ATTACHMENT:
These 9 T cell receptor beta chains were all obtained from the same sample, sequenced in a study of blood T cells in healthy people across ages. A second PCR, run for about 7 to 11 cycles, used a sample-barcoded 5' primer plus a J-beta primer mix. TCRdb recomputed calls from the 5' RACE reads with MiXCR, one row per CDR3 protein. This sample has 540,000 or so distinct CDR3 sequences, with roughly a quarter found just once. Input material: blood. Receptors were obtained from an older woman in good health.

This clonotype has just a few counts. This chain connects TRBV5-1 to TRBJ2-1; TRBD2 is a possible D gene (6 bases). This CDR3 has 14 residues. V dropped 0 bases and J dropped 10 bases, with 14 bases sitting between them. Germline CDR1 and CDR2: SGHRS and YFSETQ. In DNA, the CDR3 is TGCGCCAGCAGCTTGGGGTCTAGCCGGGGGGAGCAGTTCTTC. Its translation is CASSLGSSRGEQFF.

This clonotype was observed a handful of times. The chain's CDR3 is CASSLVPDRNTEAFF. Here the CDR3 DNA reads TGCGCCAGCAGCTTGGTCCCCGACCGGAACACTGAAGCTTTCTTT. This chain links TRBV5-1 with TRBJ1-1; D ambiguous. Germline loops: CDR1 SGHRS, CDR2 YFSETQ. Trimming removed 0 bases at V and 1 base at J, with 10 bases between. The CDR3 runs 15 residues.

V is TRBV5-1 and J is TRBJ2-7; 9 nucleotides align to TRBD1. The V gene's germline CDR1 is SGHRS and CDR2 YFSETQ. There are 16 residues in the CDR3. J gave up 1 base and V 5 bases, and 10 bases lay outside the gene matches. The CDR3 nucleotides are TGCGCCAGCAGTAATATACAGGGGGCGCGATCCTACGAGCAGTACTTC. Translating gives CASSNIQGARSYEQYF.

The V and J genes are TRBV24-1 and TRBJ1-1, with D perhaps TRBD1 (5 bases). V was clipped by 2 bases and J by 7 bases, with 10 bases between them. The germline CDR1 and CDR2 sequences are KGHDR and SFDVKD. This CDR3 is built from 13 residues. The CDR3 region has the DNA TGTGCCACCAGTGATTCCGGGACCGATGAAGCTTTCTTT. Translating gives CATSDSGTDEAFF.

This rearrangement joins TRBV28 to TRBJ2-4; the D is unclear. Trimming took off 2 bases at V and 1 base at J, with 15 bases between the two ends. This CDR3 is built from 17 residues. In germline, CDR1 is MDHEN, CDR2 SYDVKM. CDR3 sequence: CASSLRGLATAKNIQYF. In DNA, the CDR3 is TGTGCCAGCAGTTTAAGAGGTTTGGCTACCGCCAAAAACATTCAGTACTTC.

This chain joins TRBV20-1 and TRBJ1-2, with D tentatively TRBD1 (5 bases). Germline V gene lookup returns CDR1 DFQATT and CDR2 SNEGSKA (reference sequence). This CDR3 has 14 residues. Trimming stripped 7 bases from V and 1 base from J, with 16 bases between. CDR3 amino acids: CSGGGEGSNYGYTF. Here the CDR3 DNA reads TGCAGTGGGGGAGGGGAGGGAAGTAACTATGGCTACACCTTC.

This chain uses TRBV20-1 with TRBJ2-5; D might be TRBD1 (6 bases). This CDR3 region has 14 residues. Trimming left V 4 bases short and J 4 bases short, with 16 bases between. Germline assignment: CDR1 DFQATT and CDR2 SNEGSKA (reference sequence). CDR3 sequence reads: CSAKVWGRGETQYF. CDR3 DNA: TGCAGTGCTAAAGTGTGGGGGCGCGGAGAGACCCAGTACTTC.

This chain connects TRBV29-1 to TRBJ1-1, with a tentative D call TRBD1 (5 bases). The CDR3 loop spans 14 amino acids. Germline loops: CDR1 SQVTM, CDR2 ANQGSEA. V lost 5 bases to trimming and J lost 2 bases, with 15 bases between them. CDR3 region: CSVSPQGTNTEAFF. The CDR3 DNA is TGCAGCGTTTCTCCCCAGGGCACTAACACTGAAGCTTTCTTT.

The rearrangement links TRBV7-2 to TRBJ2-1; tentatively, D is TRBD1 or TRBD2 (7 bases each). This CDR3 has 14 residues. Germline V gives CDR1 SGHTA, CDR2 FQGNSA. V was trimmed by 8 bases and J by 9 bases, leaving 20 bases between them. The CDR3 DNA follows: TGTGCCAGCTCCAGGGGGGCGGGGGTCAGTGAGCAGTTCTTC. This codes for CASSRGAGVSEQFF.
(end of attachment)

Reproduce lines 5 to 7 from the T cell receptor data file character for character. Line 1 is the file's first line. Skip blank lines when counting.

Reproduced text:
The V and J genes are TRBV24-1 and TRBJ1-1, with D perhaps TRBD1 (5 bases). V was clipped by 2 bases and J by 7 bases, with 10 bases between them. The germline CDR1 and CDR2 sequences are KGHDR and SFDVKD. This CDR3 is built from 13 residues. The CDR3 region has the DNA TGTGCCACCAGTGATTCCGGGACCGATGAAGCTTTCTTT. Translating gives CATSDSGTDEAFF.

This rearrangement joins TRBV28 to TRBJ2-4; the D is unclear. Trimming took off 2 bases at V and 1 base at J, with 15 bases between the two ends. This CDR3 is built from 17 residues. In germline, CDR1 is MDHEN, CDR2 SYDVKM. CDR3 sequence: CASSLRGLATAKNIQYF. In DNA, the CDR3 is TGTGCCAGCAGTTTAAGAGGTTTGGCTACCGCCAAAAACATTCAGTACTTC.

This chain joins TRBV20-1 and TRBJ1-2, with D tentatively TRBD1 (5 bases). Germline V gene lookup returns CDR1 DFQATT and CDR2 SNEGSKA (reference sequence). This CDR3 has 14 residues. Trimming stripped 7 bases from V and 1 base from J, with 16 bases between. CDR3 amino acids: CSGGGEGSNYGYTF. Here the CDR3 DNA reads TGCAGTGGGGGAGGGGAGGGAAGTAACTATGGCTACACCTTC.